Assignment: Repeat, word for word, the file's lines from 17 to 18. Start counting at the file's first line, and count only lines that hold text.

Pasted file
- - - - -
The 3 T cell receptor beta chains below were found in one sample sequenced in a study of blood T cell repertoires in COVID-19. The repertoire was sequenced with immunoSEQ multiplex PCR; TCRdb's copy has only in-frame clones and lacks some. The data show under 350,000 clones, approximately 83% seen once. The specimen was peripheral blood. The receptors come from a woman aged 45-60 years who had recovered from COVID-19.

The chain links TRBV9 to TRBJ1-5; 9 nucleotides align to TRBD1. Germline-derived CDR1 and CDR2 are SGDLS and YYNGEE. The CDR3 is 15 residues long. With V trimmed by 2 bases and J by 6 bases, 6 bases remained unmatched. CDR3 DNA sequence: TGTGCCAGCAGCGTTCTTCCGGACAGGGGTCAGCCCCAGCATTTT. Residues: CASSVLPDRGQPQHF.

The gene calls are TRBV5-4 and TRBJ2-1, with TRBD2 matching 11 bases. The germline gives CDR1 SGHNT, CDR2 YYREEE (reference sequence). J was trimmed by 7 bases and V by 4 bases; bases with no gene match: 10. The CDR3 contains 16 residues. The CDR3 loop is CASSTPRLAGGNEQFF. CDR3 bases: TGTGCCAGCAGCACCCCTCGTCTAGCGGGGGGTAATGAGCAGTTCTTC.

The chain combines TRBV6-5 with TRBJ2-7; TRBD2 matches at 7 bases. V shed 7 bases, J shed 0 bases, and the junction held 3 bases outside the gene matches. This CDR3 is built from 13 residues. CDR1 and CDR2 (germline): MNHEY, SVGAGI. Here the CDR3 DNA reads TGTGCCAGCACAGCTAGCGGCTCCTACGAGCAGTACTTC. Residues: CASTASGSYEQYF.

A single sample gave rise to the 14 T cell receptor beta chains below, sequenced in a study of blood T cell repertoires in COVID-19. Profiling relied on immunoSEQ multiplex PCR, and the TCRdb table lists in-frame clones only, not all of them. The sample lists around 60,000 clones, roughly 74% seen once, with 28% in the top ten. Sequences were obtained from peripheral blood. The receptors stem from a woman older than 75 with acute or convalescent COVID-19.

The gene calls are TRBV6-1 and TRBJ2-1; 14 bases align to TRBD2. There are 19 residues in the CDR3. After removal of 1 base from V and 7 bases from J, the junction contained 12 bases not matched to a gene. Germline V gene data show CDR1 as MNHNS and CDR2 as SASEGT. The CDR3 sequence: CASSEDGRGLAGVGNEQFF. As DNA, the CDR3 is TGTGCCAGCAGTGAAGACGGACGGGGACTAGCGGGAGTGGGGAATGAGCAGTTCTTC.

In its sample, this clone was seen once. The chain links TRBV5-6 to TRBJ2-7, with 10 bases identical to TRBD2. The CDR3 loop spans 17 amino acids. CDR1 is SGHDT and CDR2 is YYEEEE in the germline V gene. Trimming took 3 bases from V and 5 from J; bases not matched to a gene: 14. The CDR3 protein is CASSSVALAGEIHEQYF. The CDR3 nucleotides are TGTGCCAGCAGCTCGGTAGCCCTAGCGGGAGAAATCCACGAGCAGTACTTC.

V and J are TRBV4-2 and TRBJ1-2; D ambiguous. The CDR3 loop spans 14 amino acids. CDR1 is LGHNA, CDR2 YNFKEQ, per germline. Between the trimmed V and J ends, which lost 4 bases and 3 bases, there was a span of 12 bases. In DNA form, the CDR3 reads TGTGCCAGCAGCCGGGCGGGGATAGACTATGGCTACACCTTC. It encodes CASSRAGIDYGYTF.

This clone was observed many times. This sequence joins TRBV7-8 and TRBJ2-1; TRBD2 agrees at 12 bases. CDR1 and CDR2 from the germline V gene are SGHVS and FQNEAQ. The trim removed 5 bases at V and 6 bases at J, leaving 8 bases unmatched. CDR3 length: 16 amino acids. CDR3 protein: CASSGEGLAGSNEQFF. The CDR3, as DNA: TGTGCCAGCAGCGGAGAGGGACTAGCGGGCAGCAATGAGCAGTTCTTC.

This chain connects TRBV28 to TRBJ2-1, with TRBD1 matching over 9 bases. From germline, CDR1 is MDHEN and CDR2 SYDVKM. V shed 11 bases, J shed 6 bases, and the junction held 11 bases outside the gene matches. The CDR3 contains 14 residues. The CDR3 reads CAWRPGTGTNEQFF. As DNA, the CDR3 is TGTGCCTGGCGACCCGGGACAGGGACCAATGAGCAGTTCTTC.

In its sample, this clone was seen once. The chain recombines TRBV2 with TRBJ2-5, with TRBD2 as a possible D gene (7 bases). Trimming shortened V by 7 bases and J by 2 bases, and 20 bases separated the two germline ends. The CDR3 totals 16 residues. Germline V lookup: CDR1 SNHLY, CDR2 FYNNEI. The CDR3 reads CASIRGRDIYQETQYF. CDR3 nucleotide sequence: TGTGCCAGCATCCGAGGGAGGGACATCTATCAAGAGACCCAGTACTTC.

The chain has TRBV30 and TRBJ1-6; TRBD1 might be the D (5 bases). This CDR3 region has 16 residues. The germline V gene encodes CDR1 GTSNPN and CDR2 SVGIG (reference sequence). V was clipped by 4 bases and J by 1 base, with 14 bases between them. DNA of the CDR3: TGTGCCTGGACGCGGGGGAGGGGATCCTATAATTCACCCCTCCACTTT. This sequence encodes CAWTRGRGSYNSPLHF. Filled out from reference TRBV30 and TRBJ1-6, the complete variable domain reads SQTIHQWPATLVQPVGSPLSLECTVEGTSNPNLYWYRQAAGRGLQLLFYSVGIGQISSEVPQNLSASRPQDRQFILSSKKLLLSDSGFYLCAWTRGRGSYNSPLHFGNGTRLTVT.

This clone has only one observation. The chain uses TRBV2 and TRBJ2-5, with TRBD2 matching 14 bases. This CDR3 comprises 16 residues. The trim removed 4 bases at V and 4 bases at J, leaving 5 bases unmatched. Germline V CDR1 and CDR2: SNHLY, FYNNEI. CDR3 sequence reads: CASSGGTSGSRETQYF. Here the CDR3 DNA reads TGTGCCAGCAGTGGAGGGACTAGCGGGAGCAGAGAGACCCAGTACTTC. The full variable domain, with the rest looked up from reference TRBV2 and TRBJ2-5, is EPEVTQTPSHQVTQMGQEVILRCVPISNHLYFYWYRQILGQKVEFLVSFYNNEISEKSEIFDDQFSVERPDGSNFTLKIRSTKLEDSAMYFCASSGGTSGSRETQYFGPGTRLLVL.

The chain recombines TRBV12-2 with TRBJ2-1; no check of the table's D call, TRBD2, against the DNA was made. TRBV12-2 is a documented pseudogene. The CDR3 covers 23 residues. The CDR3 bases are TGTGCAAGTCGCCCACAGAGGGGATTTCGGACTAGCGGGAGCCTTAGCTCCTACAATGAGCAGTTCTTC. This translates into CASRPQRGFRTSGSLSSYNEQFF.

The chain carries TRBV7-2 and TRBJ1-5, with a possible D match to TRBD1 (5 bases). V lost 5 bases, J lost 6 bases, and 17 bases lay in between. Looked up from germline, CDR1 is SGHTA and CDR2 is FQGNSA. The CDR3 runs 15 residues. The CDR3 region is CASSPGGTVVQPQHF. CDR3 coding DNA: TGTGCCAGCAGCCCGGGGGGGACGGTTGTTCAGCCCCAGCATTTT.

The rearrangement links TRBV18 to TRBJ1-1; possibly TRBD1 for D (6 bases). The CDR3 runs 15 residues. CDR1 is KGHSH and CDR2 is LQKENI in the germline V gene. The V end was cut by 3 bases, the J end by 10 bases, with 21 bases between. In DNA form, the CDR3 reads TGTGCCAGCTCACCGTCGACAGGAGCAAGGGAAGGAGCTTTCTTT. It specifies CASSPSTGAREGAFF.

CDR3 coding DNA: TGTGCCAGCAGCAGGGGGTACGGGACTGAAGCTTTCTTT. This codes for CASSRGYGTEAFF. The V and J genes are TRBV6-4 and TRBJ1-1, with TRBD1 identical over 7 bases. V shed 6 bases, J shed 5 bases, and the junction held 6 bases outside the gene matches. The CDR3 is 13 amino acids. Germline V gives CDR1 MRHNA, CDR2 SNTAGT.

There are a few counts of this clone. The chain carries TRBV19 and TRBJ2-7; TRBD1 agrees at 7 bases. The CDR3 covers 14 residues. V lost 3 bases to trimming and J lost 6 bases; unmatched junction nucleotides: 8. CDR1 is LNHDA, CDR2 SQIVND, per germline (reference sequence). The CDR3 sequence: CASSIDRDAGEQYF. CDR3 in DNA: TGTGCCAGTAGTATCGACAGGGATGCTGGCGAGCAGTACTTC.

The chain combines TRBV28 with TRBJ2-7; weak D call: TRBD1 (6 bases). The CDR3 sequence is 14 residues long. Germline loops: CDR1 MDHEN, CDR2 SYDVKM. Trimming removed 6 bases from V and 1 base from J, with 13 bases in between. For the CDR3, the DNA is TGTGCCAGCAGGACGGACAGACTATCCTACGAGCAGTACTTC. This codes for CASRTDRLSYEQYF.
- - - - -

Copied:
CDR3 coding DNA: TGTGCCAGCAGCAGGGGGTACGGGACTGAAGCTTTCTTT. This codes for CASSRGYGTEAFF. The V and J genes are TRBV6-4 and TRBJ1-1, with TRBD1 identical over 7 bases. V shed 6 bases, J shed 5 bases, and the junction held 6 bases outside the gene matches. The CDR3 is 13 amino acids. Germline V gives CDR1 MRHNA, CDR2 SNTAGT.

There are a few counts of this clone. The chain carries TRBV19 and TRBJ2-7; TRBD1 agrees at 7 bases. The CDR3 covers 14 residues. V lost 3 bases to trimming and J lost 6 bases; unmatched junction nucleotides: 8. CDR1 is LNHDA, CDR2 SQIVND, per germline (reference sequence). The CDR3 sequence: CASSIDRDAGEQYF. CDR3 in DNA: TGTGCCAGTAGTATCGACAGGGATGCTGGCGAGCAGTACTTC.